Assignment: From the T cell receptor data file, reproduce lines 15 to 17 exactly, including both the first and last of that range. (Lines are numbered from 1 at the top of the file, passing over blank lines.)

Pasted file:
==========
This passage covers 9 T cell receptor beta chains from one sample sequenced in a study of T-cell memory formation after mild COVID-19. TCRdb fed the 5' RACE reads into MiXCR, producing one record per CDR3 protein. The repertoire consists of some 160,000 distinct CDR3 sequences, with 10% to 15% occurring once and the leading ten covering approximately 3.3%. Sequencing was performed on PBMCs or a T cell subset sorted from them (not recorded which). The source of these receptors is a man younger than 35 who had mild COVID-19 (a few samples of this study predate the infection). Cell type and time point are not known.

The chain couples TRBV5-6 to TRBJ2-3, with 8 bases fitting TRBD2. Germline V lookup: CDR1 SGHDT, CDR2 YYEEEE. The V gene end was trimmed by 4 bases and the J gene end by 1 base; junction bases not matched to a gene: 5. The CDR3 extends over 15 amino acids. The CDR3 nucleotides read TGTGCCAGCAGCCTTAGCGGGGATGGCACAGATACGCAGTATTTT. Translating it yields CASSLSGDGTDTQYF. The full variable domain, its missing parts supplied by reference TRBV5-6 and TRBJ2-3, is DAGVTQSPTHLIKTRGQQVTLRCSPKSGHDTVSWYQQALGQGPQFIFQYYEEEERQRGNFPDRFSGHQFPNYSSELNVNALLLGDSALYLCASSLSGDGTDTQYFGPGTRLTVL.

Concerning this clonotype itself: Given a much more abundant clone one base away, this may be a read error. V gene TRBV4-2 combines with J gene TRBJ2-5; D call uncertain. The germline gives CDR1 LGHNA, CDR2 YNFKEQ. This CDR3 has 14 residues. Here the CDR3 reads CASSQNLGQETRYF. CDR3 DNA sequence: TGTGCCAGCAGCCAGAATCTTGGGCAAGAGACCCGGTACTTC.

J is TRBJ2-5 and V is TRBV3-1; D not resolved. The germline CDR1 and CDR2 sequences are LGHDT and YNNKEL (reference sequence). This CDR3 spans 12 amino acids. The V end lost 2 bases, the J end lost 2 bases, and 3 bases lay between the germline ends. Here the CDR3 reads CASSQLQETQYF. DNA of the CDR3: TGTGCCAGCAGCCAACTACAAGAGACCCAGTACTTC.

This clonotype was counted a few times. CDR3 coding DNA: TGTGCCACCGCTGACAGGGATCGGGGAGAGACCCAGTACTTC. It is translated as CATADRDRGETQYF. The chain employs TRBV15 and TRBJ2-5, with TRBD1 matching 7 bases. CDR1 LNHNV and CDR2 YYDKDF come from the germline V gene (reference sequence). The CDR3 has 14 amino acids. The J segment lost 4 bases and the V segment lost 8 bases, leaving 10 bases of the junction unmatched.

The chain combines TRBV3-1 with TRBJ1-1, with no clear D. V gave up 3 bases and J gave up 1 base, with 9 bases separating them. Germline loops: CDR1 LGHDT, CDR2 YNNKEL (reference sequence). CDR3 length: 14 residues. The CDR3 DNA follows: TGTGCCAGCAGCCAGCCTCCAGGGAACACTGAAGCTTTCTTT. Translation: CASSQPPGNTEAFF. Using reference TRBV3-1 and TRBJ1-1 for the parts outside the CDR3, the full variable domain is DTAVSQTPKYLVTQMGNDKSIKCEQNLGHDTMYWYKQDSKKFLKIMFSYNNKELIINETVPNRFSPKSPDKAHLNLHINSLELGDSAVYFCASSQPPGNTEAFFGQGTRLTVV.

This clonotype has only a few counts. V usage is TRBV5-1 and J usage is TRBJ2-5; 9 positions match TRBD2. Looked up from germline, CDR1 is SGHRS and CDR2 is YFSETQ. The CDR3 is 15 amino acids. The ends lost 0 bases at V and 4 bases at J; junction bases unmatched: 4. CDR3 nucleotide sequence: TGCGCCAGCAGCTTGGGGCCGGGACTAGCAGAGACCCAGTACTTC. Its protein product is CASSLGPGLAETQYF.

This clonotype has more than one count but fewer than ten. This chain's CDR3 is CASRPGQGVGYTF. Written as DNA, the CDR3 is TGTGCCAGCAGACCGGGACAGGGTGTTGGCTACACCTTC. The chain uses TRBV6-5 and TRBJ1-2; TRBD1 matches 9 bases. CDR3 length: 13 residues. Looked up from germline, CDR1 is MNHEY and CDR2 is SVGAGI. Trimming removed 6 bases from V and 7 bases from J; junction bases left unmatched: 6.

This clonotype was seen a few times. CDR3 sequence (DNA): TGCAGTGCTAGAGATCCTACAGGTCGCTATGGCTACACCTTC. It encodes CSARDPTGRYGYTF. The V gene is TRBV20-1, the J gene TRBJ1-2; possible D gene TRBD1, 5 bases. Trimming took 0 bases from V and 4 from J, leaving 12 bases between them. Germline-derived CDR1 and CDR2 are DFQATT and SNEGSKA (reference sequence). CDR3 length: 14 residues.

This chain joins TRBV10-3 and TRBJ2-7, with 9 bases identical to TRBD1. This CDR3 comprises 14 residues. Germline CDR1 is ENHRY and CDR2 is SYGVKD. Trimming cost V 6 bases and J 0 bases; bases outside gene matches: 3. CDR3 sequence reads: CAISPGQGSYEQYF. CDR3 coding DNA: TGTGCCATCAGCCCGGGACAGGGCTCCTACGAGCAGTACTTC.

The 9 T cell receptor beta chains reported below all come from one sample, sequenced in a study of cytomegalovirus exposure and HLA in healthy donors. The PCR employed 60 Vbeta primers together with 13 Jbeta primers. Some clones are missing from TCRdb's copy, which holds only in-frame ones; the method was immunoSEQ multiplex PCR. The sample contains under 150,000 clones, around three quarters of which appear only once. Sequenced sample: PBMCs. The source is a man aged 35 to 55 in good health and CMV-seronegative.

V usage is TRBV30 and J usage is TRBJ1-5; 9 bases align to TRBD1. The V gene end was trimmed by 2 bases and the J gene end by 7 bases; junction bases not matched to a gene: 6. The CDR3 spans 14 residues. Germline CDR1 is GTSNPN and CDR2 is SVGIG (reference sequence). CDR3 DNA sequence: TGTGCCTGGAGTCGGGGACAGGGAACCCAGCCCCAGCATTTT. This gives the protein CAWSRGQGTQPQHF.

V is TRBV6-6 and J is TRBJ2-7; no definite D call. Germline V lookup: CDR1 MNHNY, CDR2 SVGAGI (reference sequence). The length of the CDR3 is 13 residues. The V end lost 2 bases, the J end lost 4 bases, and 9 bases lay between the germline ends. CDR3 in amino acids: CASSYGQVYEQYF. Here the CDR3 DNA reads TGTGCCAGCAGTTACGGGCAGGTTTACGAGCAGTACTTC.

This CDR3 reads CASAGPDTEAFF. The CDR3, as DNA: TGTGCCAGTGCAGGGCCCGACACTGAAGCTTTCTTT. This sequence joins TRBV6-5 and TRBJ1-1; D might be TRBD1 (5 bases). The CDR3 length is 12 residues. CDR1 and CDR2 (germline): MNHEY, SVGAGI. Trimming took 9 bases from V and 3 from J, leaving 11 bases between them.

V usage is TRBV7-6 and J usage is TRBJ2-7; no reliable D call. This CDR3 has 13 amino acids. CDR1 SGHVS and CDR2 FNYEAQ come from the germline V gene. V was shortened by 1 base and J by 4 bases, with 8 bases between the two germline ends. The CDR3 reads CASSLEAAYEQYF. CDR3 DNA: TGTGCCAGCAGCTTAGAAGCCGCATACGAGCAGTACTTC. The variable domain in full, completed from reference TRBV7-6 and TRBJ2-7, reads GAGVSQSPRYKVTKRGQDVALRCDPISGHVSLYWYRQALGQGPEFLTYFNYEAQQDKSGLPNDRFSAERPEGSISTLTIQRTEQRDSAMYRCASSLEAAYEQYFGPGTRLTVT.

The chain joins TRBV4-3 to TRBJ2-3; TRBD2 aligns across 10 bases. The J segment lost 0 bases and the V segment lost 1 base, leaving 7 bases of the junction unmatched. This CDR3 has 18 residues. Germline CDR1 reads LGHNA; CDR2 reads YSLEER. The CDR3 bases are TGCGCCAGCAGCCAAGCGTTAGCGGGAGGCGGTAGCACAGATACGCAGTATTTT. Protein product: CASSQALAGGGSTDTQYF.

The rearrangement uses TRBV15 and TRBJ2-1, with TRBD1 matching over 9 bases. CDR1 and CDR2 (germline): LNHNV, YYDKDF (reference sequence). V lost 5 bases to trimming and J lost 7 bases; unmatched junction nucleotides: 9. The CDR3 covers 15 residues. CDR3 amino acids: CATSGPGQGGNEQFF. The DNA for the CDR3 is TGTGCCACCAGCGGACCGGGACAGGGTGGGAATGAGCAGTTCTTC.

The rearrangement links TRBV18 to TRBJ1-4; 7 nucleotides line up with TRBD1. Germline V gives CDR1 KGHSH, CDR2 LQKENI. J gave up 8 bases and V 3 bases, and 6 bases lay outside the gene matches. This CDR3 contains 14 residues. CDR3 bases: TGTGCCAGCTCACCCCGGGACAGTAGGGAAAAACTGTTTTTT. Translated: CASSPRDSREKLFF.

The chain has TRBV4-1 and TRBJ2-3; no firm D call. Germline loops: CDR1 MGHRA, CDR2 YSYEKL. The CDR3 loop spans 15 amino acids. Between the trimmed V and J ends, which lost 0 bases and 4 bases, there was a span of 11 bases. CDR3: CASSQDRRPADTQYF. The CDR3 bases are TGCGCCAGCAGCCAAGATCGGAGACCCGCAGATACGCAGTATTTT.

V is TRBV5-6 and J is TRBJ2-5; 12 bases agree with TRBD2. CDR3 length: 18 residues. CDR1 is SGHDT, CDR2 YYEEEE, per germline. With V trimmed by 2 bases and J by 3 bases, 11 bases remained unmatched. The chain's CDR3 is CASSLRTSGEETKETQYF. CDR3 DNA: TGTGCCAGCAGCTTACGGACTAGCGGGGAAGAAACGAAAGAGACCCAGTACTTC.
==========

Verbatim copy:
V usage is TRBV7-6 and J usage is TRBJ2-7; no reliable D call. This CDR3 has 13 amino acids. CDR1 SGHVS and CDR2 FNYEAQ come from the germline V gene. V was shortened by 1 base and J by 4 bases, with 8 bases between the two germline ends. The CDR3 reads CASSLEAAYEQYF. CDR3 DNA: TGTGCCAGCAGCTTAGAAGCCGCATACGAGCAGTACTTC. The variable domain in full, completed from reference TRBV7-6 and TRBJ2-7, reads GAGVSQSPRYKVTKRGQDVALRCDPISGHVSLYWYRQALGQGPEFLTYFNYEAQQDKSGLPNDRFSAERPEGSISTLTIQRTEQRDSAMYRCASSLEAAYEQYFGPGTRLTVT.

The chain joins TRBV4-3 to TRBJ2-3; TRBD2 aligns across 10 bases. The J segment lost 0 bases and the V segment lost 1 base, leaving 7 bases of the junction unmatched. This CDR3 has 18 residues. Germline CDR1 reads LGHNA; CDR2 reads YSLEER. The CDR3 bases are TGCGCCAGCAGCCAAGCGTTAGCGGGAGGCGGTAGCACAGATACGCAGTATTTT. Protein product: CASSQALAGGGSTDTQYF.

The rearrangement uses TRBV15 and TRBJ2-1, with TRBD1 matching over 9 bases. CDR1 and CDR2 (germline): LNHNV, YYDKDF (reference sequence). V lost 5 bases to trimming and J lost 7 bases; unmatched junction nucleotides: 9. The CDR3 covers 15 residues. CDR3 amino acids: CATSGPGQGGNEQFF. The DNA for the CDR3 is TGTGCCACCAGCGGACCGGGACAGGGTGGGAATGAGCAGTTCTTC.